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Letters, week of Dec. 10

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A novel proposal for charities

Sir: Most Canadians have likely engaged with a charity or nonprofit at a point in their lives, and many engage with them daily.

The sector includes small community service organizations as well as large hospitals and universities. The latest available statistics indicate there are over 170,000 charitable and nonprofit organizations in Canada, and 85,000 of these are registered charities.

The sector contributes an average of 8.1% of total Canadian GDP, more than retail and close to the value of the mining, oil and gas industries. Two million Canadians are employed in this charitable sector, and it has more than 13 million volunteers.

Save the Children Canada supports children in 120 countries, yet we have families in Sarnia-Lambton who require food and clothing on a regular basis.

I am “charitied” out. I’ve given until I am spent. And I wonder how many other people are at home shouting, “ENOUGH.”

Charities have an important role to play. The Salvation Army, The Royal Canadian Legion and Cancer research get my vote. But I have had enough of the “chuggers” in my town. (Look it up)!

It’s not just that there are so many causes. It’s the way they compete for my cash and food contributions that drives me to distraction.

Even cancer, which has affected our family, has more than 250 charities in Canada all competing for a share of voice (theirs) and wallet (ours).

A lot of these charities are paying astronomical amounts to a CEO, leadership teams, endless fundraisers and marketers. They justify these high salaries with: “We need the best for such a complex organization, it costs top dollar.”

Please stop badgering me in the street, the malls, and at my door, and with endless TV clips of suffering children to make me feel bad.

Let’s end the duplication and create The Charity. Assign one accountable, transparent management team. Let different causes pitch for their share, and channel funds to those most in need, starting with those closest to home.

Simplistic, maybe, but if there was only The Charity I’d set up my direct debit tomorrow.

Peter Clarke



Kudos to The Journal

Sir: After spending the U.S. Thanksgiving with my wife’s remaining family in Michigan we stopped off at Tim Hortons on London Road for a coffee.

There we saw and took a copy of your Journal.

We would like to congratulate you on a very positive paper, a treat compared to the doom and gloom and sabre rattling of late. We found it to be unusual in its lack of negativity. To quote the editorial: there is “some hope that if we are going to hell in a handbasket perhaps the rate is slowing.”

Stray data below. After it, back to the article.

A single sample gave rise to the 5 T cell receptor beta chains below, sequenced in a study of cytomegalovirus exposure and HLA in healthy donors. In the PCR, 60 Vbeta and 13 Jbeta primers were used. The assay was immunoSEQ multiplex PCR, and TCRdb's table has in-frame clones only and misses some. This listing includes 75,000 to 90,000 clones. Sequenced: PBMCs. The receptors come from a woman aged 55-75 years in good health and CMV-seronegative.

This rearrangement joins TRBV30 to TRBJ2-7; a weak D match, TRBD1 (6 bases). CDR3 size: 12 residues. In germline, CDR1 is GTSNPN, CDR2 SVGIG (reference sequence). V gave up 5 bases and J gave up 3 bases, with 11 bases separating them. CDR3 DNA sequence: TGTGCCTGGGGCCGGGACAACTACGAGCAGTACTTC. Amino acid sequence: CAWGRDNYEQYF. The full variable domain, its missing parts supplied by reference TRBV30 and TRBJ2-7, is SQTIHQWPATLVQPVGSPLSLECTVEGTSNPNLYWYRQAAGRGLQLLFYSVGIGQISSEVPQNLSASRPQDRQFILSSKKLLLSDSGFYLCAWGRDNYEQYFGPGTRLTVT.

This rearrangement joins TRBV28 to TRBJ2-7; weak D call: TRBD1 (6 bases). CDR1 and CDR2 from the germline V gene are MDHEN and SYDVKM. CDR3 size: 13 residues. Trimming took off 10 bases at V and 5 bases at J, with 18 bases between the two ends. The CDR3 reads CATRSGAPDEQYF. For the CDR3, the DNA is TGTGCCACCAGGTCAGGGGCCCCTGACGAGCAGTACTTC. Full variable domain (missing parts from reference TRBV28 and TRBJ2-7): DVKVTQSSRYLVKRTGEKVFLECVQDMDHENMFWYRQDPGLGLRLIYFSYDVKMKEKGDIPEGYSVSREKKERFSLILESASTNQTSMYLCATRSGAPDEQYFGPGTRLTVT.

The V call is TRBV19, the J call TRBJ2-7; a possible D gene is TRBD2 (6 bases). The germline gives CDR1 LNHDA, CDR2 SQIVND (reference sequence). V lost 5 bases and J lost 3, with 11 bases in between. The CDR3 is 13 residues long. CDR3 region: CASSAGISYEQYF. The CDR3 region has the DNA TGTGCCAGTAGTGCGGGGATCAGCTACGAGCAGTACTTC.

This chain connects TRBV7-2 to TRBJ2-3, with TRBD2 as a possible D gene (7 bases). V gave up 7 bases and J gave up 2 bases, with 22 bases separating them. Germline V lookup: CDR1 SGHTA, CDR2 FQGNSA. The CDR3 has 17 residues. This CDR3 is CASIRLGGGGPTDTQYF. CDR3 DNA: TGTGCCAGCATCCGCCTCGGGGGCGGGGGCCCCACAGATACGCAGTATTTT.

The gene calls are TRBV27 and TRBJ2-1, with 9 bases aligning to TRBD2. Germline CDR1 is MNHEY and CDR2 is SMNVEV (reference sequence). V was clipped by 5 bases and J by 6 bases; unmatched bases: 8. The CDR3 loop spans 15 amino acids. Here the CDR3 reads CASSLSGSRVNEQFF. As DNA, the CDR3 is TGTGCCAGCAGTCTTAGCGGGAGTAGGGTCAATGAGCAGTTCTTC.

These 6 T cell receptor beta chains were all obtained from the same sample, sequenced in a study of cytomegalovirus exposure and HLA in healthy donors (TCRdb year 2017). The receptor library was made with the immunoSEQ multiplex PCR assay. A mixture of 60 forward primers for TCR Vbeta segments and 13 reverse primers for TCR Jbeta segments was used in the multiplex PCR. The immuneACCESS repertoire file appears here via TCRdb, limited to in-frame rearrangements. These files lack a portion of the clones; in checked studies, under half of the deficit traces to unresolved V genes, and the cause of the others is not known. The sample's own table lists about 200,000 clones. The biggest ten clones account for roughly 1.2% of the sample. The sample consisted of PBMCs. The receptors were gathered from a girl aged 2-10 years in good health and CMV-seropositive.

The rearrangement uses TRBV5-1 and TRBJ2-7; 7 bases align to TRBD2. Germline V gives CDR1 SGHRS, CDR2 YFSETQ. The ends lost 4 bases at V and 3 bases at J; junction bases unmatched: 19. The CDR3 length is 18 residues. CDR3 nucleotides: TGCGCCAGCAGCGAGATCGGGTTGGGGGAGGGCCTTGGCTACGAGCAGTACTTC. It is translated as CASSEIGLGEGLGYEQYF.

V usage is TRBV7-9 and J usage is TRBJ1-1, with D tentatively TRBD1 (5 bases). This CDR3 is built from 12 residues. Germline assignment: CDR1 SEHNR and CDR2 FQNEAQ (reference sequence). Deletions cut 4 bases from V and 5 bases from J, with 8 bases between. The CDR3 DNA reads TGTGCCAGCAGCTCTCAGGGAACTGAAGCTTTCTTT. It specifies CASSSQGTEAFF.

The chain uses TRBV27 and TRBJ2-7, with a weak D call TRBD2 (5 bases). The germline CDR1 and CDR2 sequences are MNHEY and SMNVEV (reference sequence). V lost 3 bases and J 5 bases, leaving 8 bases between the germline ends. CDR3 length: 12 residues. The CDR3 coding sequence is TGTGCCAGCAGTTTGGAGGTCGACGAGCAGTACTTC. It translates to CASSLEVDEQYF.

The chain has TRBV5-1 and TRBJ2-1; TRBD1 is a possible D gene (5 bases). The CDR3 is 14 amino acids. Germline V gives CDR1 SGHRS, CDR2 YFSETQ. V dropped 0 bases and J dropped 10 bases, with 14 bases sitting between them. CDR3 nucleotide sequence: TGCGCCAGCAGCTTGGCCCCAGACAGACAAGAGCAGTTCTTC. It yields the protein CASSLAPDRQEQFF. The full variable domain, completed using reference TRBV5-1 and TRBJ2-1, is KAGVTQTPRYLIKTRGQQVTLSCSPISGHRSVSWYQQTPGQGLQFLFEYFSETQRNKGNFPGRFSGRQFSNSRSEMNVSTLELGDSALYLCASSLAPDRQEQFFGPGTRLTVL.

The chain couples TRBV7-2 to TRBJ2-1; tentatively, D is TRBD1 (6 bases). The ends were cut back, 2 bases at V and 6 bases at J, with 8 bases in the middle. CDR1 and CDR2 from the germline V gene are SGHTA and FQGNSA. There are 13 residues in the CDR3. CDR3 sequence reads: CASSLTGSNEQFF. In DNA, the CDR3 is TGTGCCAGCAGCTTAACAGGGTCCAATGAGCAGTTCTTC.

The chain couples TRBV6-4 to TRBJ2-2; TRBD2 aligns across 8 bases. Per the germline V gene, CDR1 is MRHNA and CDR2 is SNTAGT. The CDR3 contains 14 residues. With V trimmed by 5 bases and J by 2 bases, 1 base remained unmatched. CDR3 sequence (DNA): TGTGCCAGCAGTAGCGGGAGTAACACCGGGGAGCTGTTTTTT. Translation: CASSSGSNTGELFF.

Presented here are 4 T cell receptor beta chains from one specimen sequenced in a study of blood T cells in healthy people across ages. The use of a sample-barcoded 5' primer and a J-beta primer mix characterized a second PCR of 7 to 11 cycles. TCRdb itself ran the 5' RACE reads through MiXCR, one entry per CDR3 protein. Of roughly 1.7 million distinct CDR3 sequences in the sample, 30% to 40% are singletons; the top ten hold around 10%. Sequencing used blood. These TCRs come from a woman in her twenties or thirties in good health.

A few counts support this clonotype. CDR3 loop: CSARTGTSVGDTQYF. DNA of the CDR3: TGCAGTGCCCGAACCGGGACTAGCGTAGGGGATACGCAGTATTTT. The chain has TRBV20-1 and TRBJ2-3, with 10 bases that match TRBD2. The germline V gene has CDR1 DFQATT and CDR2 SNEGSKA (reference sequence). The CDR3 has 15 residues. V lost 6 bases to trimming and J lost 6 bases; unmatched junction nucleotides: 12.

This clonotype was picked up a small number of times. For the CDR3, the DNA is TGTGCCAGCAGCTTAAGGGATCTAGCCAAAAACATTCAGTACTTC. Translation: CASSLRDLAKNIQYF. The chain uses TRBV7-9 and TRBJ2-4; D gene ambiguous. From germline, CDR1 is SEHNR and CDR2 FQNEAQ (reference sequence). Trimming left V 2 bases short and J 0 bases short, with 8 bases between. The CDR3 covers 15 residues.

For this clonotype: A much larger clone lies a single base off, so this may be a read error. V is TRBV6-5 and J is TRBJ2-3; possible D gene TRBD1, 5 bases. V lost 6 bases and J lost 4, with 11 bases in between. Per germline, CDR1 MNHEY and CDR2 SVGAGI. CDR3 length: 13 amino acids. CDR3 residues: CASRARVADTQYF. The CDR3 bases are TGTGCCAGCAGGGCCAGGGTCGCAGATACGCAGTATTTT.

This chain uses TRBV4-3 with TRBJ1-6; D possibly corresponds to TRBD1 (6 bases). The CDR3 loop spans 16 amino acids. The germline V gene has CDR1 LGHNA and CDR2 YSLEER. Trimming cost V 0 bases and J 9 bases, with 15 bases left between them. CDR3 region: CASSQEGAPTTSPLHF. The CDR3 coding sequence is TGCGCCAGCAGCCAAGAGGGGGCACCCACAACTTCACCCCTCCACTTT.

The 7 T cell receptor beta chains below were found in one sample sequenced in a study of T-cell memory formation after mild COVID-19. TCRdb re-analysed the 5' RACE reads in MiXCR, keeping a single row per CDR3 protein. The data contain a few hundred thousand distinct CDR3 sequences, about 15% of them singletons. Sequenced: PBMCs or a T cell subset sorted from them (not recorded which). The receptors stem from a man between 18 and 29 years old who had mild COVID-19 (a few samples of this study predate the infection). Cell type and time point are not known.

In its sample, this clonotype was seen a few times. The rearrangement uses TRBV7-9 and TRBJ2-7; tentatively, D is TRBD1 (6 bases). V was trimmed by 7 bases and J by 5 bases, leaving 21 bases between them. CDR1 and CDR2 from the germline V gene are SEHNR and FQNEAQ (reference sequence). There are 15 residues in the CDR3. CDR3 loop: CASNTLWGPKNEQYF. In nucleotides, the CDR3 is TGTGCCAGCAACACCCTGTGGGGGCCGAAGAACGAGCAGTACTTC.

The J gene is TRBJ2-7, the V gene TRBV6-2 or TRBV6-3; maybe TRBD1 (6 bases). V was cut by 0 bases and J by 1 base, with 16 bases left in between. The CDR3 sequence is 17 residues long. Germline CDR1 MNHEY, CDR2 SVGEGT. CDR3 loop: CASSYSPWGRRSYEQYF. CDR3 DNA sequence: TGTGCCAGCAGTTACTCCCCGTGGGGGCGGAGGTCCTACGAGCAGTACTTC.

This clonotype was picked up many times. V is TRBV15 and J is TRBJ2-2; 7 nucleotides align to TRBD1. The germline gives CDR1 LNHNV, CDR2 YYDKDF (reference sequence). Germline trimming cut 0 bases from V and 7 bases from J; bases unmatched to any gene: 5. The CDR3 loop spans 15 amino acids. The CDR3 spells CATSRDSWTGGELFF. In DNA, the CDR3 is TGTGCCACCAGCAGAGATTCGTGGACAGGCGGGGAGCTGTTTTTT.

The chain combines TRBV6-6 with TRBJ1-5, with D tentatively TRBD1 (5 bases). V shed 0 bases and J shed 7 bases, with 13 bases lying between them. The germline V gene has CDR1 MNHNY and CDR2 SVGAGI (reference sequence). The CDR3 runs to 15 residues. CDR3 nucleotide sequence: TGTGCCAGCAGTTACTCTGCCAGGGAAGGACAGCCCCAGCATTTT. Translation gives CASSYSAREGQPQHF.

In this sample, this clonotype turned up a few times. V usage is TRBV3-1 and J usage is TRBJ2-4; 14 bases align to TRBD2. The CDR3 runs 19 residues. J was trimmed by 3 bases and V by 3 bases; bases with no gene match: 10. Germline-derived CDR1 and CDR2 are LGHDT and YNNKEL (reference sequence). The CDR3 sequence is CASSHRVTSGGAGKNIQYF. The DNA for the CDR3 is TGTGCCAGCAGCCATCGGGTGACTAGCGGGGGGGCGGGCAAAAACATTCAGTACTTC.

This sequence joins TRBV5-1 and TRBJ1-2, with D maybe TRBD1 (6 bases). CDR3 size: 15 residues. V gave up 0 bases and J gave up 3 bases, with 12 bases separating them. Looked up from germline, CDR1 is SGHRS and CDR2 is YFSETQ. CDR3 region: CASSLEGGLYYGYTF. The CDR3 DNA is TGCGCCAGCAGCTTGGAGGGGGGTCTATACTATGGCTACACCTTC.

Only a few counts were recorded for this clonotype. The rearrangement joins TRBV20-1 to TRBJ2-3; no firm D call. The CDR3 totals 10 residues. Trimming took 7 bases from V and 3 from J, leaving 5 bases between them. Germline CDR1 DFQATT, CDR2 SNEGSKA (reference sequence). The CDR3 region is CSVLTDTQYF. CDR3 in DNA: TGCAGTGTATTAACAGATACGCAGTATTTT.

You found good stories with positive impacts. We enjoyed the push to educate people with the story “Face Veils.” It’s important to understand that people are people. Some are good, some not so good, and Muslims are not all bad and do not have a monopoly on having bad people. Every race, culture etc. has a few.

If we were more in tune with the social media of today we would see how many would join us in pledging to come to the aid of any Muslim having difficulty with ignorant and bullying people. If enough publicly pledged, maybe the ignorant and bullying people would think again.

You had other educating articles that I am sure many can use, and your intention to publish letters to Santa is just great.

We were also impressed with the invitation to Guest Columnists, the positive attitudes expressed by letter writers Peter Banks and Vernon Chiles, and your “Little of this and that” column with four interesting items.

All in all, a great job.  Well done.

Malcolm and Marj Little



OPP explain a “Situation Table”

Sir: I would like to respond to the Oct. 26 story, “Putting an end to elder abuse,” which mentions the use of a Situation Table to assist seniors.

A Situation Table is a multi-disciplinary team of front line human services professionals who meet on a weekly basis in order to bring forward local “situations” of concern involving members of our local community. Although this may include seniors it by no means is structured to respond solely towards that community group. Situation Tables focus upon all groups within our community.

Once a specific need has been identified, the group meets in order to mount a rapid response that is customized towards the specific needs of the individual in question.

The purpose of the intervention is to mitigate the risks factors leading to imminent threats of harm or victimization to individuals, families, groups or places. The meeting of the situation table allows for an immediate multi-agency intervention in cases where a person or persons are deemed to be within a state of acutely elevated risk.

The table members conduct a generic and anonymous review of the situation that has been brought forth and then engages in conversation to achieve consensus on situations of acute risk that demands attention from multiple agencies and mandates.

Once a consensus of acutely elevated risk has been determined the specific agencies required to assist in addressing the concern(s) are then engaged to ensure the proper services and resources are brought forth.

Case management remains with the respective disciplines involved in developing and executing the appropriate actions that are designed to mitigate the risk factors that have been identified. As intervention takes place ongoing reassessment of resources and needs continues until the problem(s) have been resolved.

Participation within the program is based solely upon the consent of the person who is deemed to be at elevated risk.

Sgt. Ross Stuart

Lambton OPP



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